The Banking Ombudsman Scheme enables an expeditious and inexpensive forum to bank customers for resolution of complaints relating to certain services rendered by banks. The Banking Ombudsman Scheme is introduced under Section 35 A of the Banking Regulation Act, 1949 by RBI with effect from 1995.

A Banking Ombudsman is a senior official appointed by the Reserve Bank of India.

All Scheduled Commercial Banks, Regional Rural Banks and Scheduled Primary Co-operative Banks are covered under the Scheme.

The Banking Ombudsman does not charge any fee for filing and resolving customers' complaints.

The amount, if any, to be paid by the bank to the complainant by way of compensation for any loss suffered by the complainant is limited to the amount arising directly out of the act or omission of the bank or `10 lakhs, whichever is lower.

If one is not satisfied with the decision passed by the Banking Ombudsman, one can approach the appellate authority against the Banking Ombudsmen's decision. Appellate Authority is vested with a Deputy Governor of the RBI.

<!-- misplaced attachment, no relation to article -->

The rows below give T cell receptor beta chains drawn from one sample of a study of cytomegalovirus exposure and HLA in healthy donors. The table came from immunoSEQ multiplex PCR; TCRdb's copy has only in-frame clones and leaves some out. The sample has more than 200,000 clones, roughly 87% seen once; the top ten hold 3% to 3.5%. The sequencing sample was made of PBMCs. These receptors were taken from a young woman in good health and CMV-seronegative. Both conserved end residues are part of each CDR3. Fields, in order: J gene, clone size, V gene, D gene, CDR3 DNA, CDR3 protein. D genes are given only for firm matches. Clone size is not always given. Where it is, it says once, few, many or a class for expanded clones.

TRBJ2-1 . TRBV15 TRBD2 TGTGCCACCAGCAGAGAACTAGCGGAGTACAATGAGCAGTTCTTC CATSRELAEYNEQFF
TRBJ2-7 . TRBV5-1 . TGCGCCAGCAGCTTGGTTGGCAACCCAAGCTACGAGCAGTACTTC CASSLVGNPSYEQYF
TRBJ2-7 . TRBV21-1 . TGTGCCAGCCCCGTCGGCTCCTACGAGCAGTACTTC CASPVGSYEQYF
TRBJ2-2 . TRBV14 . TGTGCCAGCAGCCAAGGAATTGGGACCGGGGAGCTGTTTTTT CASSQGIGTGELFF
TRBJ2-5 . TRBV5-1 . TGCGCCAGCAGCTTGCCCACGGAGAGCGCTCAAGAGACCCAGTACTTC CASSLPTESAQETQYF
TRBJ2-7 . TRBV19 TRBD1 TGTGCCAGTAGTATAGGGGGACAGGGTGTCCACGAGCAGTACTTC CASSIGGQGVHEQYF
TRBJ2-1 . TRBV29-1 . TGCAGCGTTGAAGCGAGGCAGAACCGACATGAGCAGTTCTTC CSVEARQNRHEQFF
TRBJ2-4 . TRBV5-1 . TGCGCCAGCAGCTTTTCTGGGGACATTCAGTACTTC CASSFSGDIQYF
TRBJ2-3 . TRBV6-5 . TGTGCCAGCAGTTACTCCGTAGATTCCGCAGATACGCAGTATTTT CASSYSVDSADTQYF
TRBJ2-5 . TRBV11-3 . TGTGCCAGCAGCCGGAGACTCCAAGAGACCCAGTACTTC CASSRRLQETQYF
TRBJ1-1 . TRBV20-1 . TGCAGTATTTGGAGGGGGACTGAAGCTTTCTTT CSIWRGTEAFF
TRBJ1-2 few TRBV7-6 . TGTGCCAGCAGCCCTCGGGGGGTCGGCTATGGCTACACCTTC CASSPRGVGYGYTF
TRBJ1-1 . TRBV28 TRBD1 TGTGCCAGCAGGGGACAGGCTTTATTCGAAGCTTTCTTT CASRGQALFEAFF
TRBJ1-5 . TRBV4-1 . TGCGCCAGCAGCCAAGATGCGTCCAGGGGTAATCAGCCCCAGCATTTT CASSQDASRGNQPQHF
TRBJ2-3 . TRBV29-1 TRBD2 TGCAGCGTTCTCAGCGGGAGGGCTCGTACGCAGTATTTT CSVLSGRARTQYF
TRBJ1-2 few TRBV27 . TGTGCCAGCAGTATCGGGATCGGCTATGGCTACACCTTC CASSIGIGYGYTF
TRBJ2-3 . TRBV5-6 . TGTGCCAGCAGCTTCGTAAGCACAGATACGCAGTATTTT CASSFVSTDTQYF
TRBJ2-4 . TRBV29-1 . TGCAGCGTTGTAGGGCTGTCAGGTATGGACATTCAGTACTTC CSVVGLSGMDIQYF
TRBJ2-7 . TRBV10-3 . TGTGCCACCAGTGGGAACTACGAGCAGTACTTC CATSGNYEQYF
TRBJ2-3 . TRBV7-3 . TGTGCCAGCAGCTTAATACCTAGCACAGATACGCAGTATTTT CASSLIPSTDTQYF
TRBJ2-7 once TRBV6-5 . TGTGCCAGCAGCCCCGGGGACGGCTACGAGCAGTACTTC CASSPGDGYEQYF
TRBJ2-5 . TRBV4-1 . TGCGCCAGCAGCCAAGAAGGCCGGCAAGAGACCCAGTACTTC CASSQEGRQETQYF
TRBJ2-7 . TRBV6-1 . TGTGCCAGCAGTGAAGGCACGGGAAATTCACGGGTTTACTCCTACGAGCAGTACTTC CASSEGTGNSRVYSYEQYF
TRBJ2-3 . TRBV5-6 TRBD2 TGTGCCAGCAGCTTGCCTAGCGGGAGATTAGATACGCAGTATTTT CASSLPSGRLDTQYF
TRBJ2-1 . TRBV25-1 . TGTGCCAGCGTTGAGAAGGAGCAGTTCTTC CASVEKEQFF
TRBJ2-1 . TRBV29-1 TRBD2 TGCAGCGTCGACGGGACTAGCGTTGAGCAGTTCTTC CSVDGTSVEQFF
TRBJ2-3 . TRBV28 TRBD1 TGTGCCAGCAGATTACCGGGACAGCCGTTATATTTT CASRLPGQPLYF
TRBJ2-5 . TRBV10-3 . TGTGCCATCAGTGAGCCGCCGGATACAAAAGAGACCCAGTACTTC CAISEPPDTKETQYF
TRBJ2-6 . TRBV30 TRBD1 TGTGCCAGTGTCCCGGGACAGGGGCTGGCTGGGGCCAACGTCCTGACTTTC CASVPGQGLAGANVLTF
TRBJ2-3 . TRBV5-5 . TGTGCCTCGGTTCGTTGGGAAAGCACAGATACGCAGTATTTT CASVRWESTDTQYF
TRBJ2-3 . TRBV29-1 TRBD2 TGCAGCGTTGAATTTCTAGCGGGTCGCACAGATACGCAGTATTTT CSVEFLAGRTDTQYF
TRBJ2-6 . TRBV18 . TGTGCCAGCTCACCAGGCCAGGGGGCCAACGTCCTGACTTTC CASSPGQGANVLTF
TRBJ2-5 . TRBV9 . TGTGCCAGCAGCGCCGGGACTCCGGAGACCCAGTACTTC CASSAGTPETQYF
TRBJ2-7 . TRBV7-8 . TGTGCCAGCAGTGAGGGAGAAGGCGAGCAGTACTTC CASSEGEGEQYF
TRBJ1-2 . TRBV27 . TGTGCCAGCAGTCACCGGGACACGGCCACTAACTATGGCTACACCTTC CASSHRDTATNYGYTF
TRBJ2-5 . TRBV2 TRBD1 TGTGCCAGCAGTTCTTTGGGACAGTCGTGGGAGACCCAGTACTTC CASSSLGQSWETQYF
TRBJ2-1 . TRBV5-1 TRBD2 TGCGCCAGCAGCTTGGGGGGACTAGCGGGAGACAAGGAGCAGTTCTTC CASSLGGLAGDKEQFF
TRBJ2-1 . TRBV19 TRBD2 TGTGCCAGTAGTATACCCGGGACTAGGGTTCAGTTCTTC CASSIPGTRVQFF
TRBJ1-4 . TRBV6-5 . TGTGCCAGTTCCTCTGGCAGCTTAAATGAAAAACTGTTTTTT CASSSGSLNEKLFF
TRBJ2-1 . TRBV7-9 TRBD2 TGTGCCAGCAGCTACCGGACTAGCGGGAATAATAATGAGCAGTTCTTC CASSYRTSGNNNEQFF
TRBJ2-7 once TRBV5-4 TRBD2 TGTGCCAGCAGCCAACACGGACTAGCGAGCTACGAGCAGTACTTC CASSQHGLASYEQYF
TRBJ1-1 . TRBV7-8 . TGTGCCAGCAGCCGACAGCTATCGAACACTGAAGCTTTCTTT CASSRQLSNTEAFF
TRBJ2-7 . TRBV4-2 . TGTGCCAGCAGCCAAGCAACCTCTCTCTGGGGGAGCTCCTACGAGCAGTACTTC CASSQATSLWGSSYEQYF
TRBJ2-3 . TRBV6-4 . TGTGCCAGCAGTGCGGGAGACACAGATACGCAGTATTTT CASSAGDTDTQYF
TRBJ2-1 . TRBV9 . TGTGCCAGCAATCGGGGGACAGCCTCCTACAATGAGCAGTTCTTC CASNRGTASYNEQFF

Banks Board Bureau (BBB)

The main aim of Banks Board Bureau is to recommend appointment of directors in Public Sector Banks (PSBs) and advice on ways of raising funds and dealing with issues of stressed assets.

Besides this task, the BBB will also be a link between the government and banks and will be engaged with banks to evolve strategies for them.

  • The first chairman of Banks Board Bureau selected is Vinod Rai who is former CAG.

 

Ratings of Banks in India

As per the recommendations of Padmanabhan Committee, the banks in India should be rated on a 5 point scale of A to E, based on international CAMELS rating model.

Upon these guidelines, RBI has evolved the model for rating banks based on CAMELS. Each of the 6 components would be weighed on a scale of 1 to 1 (H) and would contain several parameters with individual weightage.

 

CAMELS Rating for Domestic Banks

Rating parameters for foreign banks

Rating Scale in India

C

Capital adequacy ratio

C

Capital adequacy ratio

A

Sound in every respect

A

Asset quality

A

Asset quality

B

Fundamentally sound, but with moderate weaknesses

M

Management Effectiveness